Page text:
8 Great Greek Word Concepts For the Soul

1. Faith or Pistis

This word is about faith; a belief of firm persuasion. It’s about a firm conviction. It’s a word linked with trust, being true and genuine, and truth (Greek: aletheia). This is the basis of commitment. Commitment or loyalty is such a necessary concept for the soul in life.

2. Courage or Tharseo

This is such a great word to engender empowerment. In the midst of trouble, it means to be of good courage, and to be cheerful despite the impending dire circumstances. It’s about confidence and boldness in the face of fear. Closely linked to the Greek: tharreo, (to be confident and courageous), it gives us the ability to believe in our capability and capacity to achieve.

3. Overcome of Nikao

This precedes the next and alludes to it. The Greek root nik is enshrined in ‘victory.’ To overcome and subdue the enemy (whoever that might be) and come off superior is not the objective unless we’re fighting the good fight i.e. upholding the principles of righteousness, justice, and fairness.

4. Patience or Hupomone

Strong’s #5281 is used for endurance, perseverance and patience. It is actually two words combined to make a special meaning. It is Huper, as in super, over, beyond, and above,’ together with Monos, which means alone, or without accompaniment, singly existent, and only. The full word, hupomone, traditionally means to bear under, or put up with, something ‘over me.’

It also therefore seems to me that this word, hupomone, stands for “overcoming oneself.” (Over/beyond + me/alone) It is self-mastery. Is that not patient endurance? It is a faithfulness to not give in to the powers of the situations over ourselves. It is bearing with the total pressure over us.

5. Royal or Basileion / Basilikos

This word is about royalty. It’s about being above the gossip of the world whilst being intrinsically part of the mesh and grind of it. The word it leads to is Sophia i.e. wisdom. Royals are supposed to be the pillars of wisdom in society. That is to be prudent, learned, philosophical, and enlightened.

If we therefore wish to be wiser, we should try to be more regal in our behaviour. This is not so much about being toffee-nosed; it’s more to do with the poise and charisma that comes from a quiet confidence and a “noble reserve of bearing that cannot be mistaken.”[1]

6. Living Sacrifice or Zosan Thusian

This, according to Paul, is the way to please God. Think of it as the daily process of dying to one self’s often rampant desires and giving that energy to others and to our general existence. It is being consistently altruistic, philanthropic, and humanitarian. This one’s linked heavily with faith i.e. commitment.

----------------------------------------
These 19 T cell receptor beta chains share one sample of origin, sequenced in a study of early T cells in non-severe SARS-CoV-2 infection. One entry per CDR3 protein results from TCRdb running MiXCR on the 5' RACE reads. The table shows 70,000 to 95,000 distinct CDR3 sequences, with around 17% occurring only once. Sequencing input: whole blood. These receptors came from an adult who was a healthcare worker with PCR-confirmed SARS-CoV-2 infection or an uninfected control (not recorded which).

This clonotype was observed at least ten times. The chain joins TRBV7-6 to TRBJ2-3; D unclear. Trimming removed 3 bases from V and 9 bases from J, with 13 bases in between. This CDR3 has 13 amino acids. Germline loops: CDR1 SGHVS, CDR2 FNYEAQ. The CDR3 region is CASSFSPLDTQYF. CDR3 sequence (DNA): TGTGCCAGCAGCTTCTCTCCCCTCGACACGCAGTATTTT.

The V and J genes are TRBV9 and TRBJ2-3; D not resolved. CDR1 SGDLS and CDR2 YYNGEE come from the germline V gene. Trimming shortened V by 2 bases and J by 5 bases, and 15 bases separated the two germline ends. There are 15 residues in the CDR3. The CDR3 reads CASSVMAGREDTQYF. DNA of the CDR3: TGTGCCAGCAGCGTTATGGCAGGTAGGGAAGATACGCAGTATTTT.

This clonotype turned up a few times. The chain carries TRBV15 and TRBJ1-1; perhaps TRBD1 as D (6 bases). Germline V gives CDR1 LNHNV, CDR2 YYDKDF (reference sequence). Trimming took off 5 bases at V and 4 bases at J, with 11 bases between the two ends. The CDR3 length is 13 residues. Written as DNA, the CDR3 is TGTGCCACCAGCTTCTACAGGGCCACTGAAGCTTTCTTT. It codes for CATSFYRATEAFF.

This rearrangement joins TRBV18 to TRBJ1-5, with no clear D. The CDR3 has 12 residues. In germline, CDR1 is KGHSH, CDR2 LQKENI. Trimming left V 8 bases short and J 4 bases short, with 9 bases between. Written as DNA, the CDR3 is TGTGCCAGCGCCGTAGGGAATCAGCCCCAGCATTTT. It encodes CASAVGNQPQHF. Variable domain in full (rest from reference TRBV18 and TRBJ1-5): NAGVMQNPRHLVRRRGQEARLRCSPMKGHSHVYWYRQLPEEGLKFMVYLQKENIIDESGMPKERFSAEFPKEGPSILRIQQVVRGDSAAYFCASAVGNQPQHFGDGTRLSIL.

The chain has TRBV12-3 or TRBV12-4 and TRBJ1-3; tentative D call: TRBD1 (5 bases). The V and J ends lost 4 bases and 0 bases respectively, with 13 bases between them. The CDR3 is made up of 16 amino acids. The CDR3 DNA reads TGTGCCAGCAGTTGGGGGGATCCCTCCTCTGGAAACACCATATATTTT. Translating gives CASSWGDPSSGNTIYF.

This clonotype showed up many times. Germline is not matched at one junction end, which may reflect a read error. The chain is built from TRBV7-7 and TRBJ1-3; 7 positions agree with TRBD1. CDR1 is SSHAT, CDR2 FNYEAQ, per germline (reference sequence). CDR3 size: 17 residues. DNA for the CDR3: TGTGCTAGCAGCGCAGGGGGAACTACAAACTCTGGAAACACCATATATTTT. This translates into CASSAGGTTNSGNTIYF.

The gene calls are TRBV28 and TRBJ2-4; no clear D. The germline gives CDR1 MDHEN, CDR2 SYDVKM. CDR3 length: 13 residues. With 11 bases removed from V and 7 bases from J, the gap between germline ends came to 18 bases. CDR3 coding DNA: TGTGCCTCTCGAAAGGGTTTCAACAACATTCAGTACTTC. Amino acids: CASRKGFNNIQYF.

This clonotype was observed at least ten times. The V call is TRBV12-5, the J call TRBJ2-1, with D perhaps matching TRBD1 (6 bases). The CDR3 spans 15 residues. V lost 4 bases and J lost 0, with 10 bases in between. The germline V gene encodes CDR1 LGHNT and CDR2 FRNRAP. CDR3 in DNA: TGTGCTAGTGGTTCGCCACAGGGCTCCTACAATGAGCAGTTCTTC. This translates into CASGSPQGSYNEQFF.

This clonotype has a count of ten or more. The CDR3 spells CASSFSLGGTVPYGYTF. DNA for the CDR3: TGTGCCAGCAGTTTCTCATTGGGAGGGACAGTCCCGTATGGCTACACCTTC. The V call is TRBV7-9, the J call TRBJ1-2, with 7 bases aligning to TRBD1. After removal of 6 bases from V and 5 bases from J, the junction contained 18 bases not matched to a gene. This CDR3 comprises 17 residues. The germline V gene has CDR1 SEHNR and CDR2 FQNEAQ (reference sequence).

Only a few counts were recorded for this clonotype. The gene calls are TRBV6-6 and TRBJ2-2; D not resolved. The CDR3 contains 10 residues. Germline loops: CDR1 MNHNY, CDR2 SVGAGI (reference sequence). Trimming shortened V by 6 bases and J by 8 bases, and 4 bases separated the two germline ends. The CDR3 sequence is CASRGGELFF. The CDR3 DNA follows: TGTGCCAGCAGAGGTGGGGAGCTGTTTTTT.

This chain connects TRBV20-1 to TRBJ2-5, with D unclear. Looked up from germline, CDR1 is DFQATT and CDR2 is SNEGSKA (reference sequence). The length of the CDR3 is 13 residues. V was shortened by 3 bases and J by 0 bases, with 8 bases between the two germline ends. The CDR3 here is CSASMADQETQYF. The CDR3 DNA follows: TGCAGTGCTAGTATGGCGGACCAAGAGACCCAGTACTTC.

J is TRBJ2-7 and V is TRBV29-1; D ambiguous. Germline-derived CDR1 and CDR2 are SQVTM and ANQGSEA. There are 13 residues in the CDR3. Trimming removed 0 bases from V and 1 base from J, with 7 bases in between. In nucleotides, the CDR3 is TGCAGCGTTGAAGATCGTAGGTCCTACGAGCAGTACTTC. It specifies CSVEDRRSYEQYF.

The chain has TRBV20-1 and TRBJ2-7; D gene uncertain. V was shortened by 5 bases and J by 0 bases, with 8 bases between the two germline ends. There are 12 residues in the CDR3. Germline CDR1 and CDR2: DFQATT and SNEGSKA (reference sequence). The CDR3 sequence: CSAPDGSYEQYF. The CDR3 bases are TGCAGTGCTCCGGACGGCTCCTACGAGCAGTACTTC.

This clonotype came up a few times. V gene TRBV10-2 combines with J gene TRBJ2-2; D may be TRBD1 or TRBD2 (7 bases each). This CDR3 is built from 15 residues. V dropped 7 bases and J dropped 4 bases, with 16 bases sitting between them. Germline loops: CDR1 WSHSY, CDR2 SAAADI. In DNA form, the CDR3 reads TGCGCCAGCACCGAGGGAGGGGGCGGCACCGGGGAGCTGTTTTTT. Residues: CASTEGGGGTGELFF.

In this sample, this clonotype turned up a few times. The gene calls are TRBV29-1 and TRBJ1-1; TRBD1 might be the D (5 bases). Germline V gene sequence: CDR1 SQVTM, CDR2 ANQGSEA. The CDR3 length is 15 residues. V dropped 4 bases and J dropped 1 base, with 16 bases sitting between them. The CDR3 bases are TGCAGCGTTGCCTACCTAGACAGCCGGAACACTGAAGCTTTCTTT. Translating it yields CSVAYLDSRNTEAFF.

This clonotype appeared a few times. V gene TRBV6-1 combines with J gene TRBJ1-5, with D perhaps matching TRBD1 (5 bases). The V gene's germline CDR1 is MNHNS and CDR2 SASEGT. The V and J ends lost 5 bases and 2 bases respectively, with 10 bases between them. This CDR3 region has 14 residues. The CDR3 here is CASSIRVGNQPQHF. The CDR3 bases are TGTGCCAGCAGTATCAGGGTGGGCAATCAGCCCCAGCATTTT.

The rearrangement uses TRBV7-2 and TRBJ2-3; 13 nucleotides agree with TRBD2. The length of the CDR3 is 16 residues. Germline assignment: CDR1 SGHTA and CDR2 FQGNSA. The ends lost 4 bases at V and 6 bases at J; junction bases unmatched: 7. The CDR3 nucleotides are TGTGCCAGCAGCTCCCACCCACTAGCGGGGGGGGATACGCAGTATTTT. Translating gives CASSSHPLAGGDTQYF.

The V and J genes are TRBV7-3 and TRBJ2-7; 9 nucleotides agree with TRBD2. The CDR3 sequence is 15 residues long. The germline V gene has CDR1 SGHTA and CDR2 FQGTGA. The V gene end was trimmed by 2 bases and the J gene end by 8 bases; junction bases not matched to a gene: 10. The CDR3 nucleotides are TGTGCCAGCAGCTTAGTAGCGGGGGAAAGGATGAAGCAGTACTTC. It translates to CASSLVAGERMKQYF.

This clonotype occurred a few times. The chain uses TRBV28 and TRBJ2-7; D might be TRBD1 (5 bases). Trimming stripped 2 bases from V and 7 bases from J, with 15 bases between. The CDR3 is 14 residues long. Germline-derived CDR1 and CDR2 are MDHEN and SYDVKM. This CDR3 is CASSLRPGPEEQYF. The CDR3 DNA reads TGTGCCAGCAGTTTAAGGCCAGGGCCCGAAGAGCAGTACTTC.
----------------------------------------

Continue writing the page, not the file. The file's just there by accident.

7. Slow down or Bradus Kato

This word Bradus can mean slow to understand, as well as slow, not hasty. I’m referring to the latter. Kato simply means ‘down.’ We all tend to try and keep pace with this busy world and that can have the inevitable health impacts.

Slowing down to smell the flowers regularly is a good life choice. We see a lot more when we choose to walk than we do when we drive a car.  When we slow down we reduce the pressure we self-impose. Decisions are better and our relationships benefit.

8. Thanks or Eucharistia

Oft-quoted is the Cicero, “A thankful heart is the parent of all virtues” contribution. It’s the ‘grand-daddy’ virtue over all others. It’s gratitude and cheerfulness. When we’re thankful, our lives and all of those around us get better. We don’t take things for granted. Grace would be the seal on everything we’d do.

G.K. Chesterton’s signature quote was, “Nothing taken for granted, everything received with gratitude, everything passed on with grace.” If only we could achieve this. To get close we must set out after it.

Over all these soulful words and concepts we place love, the greatest thing of all.

[All transliteration and interpretation assisted by The New Analytical Greek Lexicon, Wesley J. Perschbacher, Editor, (Peabody, Massachusetts: Hendrickson Publishers, 1990).]

Copyright © 2008, S. J. Wickham.  All Rights Reserved Worldwide.

[1] Source of quote: A.W. Tozer from Lyle Dorsett, A Passion for God: The Spiritual Journey of A.W. Tozer (Chicago, Illinois: Moody Publishers, 2008), p. 184.

Steve Wickham is a safety and health professional (BSc) and a qualified lay Christian minister (GradDipDiv). His key passion is work / life balance and re-creating value for living, and an exploration of the person within us.

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